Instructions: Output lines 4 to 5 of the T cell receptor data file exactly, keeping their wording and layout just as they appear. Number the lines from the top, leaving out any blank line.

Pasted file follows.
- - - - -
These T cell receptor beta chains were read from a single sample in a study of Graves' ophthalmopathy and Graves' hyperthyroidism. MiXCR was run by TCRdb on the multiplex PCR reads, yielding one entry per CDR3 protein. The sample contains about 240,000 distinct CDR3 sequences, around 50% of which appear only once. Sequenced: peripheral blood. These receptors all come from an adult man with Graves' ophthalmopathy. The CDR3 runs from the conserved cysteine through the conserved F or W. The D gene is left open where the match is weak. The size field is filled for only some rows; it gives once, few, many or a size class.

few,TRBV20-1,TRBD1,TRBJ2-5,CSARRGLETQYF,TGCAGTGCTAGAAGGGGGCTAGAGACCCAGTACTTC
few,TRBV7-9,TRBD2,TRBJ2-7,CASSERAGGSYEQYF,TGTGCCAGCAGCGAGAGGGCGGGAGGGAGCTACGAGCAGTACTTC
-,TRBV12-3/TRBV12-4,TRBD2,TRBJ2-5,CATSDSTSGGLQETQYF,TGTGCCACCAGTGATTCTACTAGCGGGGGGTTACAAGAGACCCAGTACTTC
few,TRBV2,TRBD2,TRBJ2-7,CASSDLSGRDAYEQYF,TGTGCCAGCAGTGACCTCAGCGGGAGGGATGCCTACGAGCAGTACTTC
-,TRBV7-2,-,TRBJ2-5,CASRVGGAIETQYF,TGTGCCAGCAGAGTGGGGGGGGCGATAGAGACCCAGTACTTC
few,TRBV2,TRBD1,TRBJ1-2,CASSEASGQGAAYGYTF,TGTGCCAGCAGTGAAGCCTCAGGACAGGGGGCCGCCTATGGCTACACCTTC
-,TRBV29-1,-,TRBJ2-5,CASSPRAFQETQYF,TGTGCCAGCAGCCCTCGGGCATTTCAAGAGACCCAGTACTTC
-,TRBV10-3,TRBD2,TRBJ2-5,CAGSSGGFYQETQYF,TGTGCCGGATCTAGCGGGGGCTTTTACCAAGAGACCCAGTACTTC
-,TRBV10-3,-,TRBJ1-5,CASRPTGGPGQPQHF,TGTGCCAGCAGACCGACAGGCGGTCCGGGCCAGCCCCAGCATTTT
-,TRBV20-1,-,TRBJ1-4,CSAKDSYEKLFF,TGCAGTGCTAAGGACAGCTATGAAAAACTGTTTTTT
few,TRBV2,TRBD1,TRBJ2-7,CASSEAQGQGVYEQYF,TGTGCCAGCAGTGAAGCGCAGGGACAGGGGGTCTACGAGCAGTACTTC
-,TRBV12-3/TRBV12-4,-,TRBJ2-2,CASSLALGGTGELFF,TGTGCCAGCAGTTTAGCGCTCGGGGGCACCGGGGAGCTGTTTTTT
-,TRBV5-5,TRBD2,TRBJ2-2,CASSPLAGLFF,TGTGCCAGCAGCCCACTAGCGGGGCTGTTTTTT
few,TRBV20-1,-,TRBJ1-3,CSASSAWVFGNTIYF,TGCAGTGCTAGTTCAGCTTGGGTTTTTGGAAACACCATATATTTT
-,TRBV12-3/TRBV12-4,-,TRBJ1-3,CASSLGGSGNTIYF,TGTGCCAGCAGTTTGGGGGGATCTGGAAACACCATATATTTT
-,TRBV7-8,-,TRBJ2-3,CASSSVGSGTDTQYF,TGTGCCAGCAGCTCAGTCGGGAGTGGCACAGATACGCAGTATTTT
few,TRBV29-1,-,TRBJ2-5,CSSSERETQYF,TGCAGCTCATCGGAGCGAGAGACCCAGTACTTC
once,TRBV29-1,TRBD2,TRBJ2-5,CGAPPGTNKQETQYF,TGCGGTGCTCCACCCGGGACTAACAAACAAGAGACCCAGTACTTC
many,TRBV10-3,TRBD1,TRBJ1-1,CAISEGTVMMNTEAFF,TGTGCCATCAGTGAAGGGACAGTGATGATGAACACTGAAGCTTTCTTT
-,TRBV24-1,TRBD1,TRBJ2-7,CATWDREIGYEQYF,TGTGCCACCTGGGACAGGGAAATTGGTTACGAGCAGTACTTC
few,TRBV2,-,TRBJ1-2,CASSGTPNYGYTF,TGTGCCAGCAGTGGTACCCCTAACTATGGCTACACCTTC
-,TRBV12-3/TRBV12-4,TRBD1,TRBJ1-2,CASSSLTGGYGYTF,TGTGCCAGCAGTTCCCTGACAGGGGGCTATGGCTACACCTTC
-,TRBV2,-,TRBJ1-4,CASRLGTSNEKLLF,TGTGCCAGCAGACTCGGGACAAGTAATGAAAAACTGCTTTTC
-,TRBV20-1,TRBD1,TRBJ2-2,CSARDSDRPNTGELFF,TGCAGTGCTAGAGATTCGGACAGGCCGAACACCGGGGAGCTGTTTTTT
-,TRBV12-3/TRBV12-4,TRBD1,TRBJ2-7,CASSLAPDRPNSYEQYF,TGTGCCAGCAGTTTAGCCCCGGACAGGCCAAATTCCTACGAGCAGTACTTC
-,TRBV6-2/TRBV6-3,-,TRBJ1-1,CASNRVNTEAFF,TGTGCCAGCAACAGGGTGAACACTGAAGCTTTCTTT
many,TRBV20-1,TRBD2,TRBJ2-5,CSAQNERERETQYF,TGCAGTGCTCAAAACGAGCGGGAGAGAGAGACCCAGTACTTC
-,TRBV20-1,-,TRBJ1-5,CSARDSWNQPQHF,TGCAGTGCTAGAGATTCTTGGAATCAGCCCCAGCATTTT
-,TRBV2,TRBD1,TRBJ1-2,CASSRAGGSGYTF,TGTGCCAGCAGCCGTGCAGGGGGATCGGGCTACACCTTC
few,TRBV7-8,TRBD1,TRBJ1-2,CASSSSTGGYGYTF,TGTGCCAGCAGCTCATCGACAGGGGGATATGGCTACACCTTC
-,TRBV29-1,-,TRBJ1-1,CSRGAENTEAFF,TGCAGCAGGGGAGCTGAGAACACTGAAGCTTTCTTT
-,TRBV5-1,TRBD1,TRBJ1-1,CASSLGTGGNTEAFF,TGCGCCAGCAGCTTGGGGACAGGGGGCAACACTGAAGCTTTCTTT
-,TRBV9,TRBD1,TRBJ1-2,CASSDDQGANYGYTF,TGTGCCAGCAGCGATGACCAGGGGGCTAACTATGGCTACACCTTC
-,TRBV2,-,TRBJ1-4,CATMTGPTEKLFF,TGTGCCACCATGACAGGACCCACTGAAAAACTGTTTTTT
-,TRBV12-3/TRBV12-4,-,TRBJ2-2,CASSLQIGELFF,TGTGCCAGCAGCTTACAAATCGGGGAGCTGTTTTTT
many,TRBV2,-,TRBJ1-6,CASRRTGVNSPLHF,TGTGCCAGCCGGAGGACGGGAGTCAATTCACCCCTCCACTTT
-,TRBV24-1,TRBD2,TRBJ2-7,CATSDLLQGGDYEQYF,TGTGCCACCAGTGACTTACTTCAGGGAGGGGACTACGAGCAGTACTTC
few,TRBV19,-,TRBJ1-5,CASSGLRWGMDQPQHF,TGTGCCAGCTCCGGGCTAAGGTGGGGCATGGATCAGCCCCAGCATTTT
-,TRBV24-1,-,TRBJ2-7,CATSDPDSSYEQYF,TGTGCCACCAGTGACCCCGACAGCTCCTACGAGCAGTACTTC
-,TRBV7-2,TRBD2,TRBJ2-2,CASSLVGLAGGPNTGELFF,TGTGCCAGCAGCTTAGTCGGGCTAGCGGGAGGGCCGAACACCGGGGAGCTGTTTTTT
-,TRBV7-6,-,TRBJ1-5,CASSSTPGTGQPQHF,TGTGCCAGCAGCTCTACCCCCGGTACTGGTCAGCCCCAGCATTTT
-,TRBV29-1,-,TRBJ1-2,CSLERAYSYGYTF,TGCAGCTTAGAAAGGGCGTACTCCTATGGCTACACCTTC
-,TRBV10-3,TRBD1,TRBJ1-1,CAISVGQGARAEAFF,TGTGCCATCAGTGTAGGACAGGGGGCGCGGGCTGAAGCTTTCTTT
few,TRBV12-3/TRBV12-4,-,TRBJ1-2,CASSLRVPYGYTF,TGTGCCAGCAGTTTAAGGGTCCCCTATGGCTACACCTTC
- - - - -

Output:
-,TRBV12-3/TRBV12-4,TRBD2,TRBJ2-5,CATSDSTSGGLQETQYF,TGTGCCACCAGTGATTCTACTAGCGGGGGGTTACAAGAGACCCAGTACTTC
few,TRBV2,TRBD2,TRBJ2-7,CASSDLSGRDAYEQYF,TGTGCCAGCAGTGACCTCAGCGGGAGGGATGCCTACGAGCAGTACTTC